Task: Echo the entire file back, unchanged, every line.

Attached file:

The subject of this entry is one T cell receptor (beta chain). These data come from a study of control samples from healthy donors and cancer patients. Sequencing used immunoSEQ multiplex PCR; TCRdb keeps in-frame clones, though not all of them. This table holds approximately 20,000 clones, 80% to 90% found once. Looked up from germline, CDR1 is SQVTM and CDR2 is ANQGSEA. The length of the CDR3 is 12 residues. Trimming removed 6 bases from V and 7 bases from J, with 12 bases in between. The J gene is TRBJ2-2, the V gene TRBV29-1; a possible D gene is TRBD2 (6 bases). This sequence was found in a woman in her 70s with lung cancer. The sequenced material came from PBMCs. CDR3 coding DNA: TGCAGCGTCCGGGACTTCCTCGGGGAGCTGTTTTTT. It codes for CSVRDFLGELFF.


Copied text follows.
The subject of this entry is one T cell receptor (beta chain). These data come from a study of control samples from healthy donors and cancer patients. Sequencing used immunoSEQ multiplex PCR; TCRdb keeps in-frame clones, though not all of them. This table holds approximately 20,000 clones, 80% to 90% found once. Looked up from germline, CDR1 is SQVTM and CDR2 is ANQGSEA. The length of the CDR3 is 12 residues. Trimming removed 6 bases from V and 7 bases from J, with 12 bases in between. The J gene is TRBJ2-2, the V gene TRBV29-1; a possible D gene is TRBD2 (6 bases). This sequence was found in a woman in her 70s with lung cancer. The sequenced material came from PBMCs. CDR3 coding DNA: TGCAGCGTCCGGGACTTCCTCGGGGAGCTGTTTTTT. It codes for CSVRDFLGELFF.